This week's posts will be devoted to nineteen-eighties action movies. It is a sad fact, but true, that a small minority of people can watch Arnold Schwarzenegger (or whoever it happens to be) shooting somebody in the face with a big gun without appreciating the underlying philological complexities.
Once upon a time, in 1702, a chap called William Coward wrote a book called Second Thoughts about the nature of the soul. The point at issue was the soul in Hell. If Hell is purely physical suffering (flames, pitchforks up your bottom etc) then how does a metaphysical soul suffer? Moreover, what about people who can take physical suffering? What about people who laugh at pain? Presumably, they'll be tough enough not to mind Hell.
Thus we see by common Observation in Men condemned to die ignominiously at the Gallows, with what Impudence, and strange effrontery they bear their Sufferings; nay, even when they ought to have a check and remorse of Conscience for fear of an immediate Judgement or punishment for their Sins by God Almighty
John Broughton, chaplain to the Duke of Marlborough, read Second Thoughts and didn't like it one bit. He got so angry that he wrote a point-by-point rebuttal, which he published under the catchy title Psychologia or An Account of the Nature of the Rational Soul. Broughton mentioned that passage from Second Thoughts and summed it up thusly:
...he urges the Case of those that die hard, as they call it, at Tyburn...
And that is the first die hard ever recorded. It should be noted that hard here means tough or stubborn. The condemned man does not struggle or try to live. He is, instead, impudent and shows no fear.
The phrase would have stuck around in the obscurity of the gallows were it not for another fellow called William Inglis exactly a century later. Inglis was fighting the French at the Battle of Albuera, when he was hit by a four pound piece of grapeshot, which went through his neck and shoulder and lodged in his upper back.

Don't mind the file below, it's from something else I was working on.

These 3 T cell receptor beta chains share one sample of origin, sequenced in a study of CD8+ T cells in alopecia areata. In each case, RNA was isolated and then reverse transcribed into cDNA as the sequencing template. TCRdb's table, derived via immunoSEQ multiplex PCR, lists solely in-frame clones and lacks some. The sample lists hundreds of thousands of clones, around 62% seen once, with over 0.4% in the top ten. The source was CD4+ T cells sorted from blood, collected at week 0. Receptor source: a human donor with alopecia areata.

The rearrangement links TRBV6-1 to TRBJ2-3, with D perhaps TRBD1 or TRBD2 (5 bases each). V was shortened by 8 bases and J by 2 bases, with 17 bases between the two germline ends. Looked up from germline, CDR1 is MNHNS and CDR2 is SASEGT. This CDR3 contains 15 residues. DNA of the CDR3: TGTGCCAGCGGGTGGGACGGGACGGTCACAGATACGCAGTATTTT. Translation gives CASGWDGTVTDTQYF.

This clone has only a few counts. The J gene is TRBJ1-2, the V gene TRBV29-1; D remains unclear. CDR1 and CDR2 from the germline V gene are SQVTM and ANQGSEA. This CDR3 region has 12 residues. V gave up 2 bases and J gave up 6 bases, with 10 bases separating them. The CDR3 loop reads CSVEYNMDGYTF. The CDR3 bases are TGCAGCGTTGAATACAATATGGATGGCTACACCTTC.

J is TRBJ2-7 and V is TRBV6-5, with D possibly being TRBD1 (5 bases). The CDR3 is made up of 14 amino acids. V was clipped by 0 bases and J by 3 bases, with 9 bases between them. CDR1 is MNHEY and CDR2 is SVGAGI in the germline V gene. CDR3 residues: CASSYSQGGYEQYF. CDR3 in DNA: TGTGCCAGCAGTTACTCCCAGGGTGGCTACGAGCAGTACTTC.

Minor injuries like this, though, could not shut Inglis up, nor did the fact that the 57th Foot Regiment, which he was commanding, was being slaughtered seem to bother him. Instead he sat amongst his beleaguered men shouting again and again: "Die hard, 57th, die hard."
Astonishingly, Inglis survived and the 57th won the battle. Inglis became a hero, his exploits became famous, and the 57th Foot Regiment were nicknamed the Die-Hards.
Thus the phrase became famous and was taken up by all and sundry, especially conservative political factions who used it as an adjective. Those Tories who opposed Home Rule at the beginning of the twentieth century were die-hard conservatives. All it then required was for Alan Rickman to put on a funny accent and the rest is cinematic and linguistic history.
I don't know where Bruce Willis stands on the nature of the human soul. I should like to know what he thinks, but Mr Willis maintains a sphinx-like silence on the matter.
40 STORIES OF SHEER PHILOLOGY!